Having done both kinds my anectodic report is that both sitting and moving meditation induce meta-cognition. But there are no studies on movement meditation to confirm it as yet. That’s part of what Thompson is complaining about, and encouraging the scientific meditative researchers to start investigating.
Around 14:20 he said that research has show that perception is different when one initiates movement than when one is passively moved. He did not directly compare perception with movement to perception while completely still, so not sure of those differences.
At 18:20 he reiterates a point made elsewhere, that individual meta-cognition is an internalized form of social cognition, a point I used in the paper on collective enlightenment. He then brings in Vygotsky’s work along this line, different than Piaget’s. In our paper I also brought in Habermas’ use of Mead in this regard. For reference, also see Edwards’ 3-part series at Integral World on the depth of the exteriors.
At 23:40 is an important point to my initial inquiry about comparing sitting and moving meditation: “If two cognitive systems include different cognitive practices, the two systems can have different cognitive properties, even when the neural network activations are the same.”
At 30:20 Thompson said that attention has no specific location in the brain but is the whole embodied subject. Attention isn’t a particular process or even a collection of processes, but a mode in which processes are related. I’m reminded of this discussion on amodal and supramodal processing, although that is limited to the brain and not the brain/mind/body/environment enaction Thompson discusses.
Finishing the talk he reiterates the need to extend scientific meditative research to the movement arts. From the above he seems to suggest that movement mediation, which perhaps activating the same brain areas, means something very different via its enaction than sitting meditation. So it is not the same meta-cognitive experience with the two forms.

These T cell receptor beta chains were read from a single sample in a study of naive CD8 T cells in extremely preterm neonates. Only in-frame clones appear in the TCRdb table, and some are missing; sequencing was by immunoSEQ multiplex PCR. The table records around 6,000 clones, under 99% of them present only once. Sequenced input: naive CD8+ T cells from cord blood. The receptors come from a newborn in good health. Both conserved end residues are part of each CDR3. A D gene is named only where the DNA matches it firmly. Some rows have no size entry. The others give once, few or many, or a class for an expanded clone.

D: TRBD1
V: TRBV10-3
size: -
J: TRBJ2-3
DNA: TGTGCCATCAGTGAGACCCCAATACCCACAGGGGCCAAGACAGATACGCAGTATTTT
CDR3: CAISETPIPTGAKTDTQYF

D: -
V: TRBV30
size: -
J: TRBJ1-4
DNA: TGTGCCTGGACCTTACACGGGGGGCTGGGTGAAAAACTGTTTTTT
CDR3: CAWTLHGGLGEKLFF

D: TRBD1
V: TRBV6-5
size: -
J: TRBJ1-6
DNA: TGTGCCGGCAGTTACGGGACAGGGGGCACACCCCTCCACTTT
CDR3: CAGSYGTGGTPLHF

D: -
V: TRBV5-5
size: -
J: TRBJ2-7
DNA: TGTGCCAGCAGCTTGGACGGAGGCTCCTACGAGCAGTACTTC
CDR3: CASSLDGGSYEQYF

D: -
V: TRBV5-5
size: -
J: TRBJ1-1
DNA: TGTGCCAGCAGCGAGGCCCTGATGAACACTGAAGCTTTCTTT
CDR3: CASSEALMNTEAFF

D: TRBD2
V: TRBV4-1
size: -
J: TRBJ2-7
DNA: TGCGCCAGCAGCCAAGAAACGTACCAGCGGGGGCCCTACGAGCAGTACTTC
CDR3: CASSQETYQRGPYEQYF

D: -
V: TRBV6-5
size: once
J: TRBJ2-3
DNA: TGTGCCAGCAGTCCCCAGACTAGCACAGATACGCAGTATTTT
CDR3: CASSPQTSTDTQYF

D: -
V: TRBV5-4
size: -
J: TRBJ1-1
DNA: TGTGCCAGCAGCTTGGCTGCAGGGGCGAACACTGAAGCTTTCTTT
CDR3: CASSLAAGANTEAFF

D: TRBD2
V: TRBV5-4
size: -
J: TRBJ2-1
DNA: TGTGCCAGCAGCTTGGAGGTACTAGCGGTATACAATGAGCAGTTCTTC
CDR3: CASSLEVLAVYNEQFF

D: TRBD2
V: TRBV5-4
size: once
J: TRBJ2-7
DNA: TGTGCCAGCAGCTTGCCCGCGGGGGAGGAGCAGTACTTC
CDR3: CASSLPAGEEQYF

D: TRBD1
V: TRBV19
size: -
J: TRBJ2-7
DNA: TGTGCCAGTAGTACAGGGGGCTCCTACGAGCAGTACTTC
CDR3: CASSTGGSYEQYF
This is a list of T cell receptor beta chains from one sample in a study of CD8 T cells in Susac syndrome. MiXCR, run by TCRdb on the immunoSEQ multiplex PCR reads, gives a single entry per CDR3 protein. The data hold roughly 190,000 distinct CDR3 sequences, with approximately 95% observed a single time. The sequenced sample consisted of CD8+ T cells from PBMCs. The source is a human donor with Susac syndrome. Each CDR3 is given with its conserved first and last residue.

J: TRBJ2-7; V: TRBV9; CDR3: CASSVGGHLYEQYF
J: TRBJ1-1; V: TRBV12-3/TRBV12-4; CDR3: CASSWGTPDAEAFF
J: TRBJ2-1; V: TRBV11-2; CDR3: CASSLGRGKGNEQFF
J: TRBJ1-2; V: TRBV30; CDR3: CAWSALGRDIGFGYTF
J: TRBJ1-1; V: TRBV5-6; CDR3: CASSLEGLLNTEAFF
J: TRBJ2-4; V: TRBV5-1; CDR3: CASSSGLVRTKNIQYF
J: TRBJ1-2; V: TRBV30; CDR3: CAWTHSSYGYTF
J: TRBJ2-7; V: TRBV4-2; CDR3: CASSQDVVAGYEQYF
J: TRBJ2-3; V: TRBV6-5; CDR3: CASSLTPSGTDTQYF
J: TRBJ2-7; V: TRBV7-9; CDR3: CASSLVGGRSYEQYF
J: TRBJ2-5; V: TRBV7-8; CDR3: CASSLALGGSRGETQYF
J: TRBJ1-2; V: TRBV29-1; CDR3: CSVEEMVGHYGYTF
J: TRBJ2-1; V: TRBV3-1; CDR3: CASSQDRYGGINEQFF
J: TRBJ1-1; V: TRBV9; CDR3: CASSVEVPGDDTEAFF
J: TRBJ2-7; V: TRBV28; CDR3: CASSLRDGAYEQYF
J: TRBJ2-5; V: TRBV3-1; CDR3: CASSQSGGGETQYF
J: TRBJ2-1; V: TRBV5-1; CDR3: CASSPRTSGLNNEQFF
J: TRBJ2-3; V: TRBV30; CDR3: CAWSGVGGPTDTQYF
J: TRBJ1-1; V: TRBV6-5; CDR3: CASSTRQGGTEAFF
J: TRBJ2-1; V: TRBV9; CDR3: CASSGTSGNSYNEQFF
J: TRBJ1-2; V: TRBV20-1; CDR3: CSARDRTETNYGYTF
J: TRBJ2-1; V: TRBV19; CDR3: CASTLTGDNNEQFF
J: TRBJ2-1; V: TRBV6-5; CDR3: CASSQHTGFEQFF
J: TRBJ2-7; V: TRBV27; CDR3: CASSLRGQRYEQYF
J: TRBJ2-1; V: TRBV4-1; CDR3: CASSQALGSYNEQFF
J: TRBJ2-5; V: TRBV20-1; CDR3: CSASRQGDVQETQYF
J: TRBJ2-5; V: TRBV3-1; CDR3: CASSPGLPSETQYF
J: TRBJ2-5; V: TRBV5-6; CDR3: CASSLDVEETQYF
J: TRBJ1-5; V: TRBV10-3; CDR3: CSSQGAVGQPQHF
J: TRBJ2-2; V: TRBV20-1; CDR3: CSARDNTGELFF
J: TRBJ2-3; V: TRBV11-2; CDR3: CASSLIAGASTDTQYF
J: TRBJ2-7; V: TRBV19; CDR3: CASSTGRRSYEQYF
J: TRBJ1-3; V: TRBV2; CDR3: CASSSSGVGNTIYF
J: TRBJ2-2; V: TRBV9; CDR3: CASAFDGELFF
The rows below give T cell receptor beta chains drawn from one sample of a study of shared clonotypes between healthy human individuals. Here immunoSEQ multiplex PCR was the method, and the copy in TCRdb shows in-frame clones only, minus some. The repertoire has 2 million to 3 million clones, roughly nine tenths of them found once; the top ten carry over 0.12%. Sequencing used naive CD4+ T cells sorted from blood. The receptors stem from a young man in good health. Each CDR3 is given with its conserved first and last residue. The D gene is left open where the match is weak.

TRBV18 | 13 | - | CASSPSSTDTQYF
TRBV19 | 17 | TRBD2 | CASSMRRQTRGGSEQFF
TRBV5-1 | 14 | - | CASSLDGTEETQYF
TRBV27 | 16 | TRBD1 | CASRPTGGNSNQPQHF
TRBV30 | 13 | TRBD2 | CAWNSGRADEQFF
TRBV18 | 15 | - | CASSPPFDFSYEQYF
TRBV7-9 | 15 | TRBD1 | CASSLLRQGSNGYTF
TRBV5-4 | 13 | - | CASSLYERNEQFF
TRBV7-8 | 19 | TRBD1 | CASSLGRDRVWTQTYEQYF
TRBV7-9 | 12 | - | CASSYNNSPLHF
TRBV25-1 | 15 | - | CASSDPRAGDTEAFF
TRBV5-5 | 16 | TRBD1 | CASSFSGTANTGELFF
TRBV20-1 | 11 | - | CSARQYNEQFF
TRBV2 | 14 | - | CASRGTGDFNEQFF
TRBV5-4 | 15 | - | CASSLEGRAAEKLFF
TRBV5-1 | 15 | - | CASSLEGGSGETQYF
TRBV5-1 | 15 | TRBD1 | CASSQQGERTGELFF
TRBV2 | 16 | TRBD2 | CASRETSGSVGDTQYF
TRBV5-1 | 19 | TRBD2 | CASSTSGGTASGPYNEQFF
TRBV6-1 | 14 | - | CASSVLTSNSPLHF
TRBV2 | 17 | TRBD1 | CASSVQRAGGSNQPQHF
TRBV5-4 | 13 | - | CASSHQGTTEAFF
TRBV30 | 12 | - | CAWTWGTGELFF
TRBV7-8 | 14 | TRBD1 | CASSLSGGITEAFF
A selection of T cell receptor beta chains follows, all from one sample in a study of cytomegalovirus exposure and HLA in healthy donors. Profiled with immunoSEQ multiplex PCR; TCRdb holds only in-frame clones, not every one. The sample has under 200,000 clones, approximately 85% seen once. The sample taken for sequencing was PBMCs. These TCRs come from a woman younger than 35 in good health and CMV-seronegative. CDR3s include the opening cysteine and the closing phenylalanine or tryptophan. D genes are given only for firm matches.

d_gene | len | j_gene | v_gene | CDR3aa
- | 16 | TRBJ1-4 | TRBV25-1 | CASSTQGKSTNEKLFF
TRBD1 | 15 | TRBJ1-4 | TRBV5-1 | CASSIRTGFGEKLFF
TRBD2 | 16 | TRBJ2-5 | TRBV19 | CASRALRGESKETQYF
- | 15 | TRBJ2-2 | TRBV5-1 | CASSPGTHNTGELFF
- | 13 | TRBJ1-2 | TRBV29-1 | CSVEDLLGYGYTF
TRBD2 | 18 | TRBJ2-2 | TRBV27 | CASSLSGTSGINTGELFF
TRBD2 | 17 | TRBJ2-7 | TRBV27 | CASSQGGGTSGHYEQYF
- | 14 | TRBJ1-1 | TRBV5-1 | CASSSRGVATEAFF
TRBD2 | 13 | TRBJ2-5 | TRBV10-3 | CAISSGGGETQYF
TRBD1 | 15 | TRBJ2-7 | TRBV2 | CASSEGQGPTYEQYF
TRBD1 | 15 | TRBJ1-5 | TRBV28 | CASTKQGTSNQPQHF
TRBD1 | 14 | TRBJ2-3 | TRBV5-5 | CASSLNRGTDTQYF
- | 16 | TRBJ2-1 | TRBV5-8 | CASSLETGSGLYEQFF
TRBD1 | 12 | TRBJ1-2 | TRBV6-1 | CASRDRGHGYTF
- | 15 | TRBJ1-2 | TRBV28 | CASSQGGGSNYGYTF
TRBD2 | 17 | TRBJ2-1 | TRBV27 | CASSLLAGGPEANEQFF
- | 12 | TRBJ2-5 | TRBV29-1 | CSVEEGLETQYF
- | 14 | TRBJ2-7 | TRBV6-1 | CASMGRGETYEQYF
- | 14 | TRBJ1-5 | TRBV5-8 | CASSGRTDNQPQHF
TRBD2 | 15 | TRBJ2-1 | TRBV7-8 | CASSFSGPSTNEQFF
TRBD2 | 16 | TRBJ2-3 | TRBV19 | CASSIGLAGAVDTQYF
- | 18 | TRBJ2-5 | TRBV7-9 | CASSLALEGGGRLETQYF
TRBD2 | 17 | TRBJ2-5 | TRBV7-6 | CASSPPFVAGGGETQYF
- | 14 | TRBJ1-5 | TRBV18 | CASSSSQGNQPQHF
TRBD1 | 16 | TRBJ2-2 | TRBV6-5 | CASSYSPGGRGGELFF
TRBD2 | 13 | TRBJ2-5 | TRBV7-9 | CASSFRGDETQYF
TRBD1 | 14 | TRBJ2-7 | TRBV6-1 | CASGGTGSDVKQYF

Having done both kinds I find moving meditation activates and refines the spatial-temporal bodily image schema in a way that sitting meditation does not. In so doing it literally gives multiple views of objects within an immediate field of attention, thereby opening to multiple points of view rather than a fixed point of reference in sitting.
However the attention in sitting meditation, while opening to whatever arises, be it a sound or a thought, or even by focusing one one object, is still within a fixed center or perspective, this notion of a bare attention that theoretically has no center or ego reference. But that rests on an assumption that bare attention itself is beyond reference or perspective, while moving meditation’s sort of bare attention makes no such assumption given its ever shifting physical perspective. It seems that sitting mediation is literally fixated while moving meditation is multi-perspectival with no fixed center.
Just some biased ruminations that are sure to fire up the sitters! Have at it.
I was reminded today of this seminal paper by Evan Thompson with the above title. The premise:
“Human consciousness is not located in the head, but is immanent in the living body and the interpersonal social world. One’s consciousness of oneself as an embodied individual embedded in the world emerges through empathic cognition of others. Consciousness is not some peculiar qualitative aspect of private mental states, nor a property of the brain inside the skull; it is a relational mode of being of the whole person embedded in the natural environment and the human social world.”
See this New Scientist article. Excerpt:
When the group looked at each individual brain scan, however, they found that very few people had all of the brain features they might be expected to have, based on their sex. Across the sample, between 0 and 8 per cent of people had “all-male” or “all-female” brains, depending on the definition. “Most people are in the middle,” says Joel.
This means that, averaged across many people, sex differences in brain structure do exist, but an individual brain is likely to be just that: individual, with a mix of features. “There are not two types of brain,” says Joel.
Ted Talk by neuroscientist Anil Seth. The brain processes the outer world via the senses, then organizes it and projects that organization back on to the world. Perception itself is an active, constructive process. It is a controlled hallucination. Reality is just an agreed upon hallucination. And so is the perception of our self a controlled hallucination.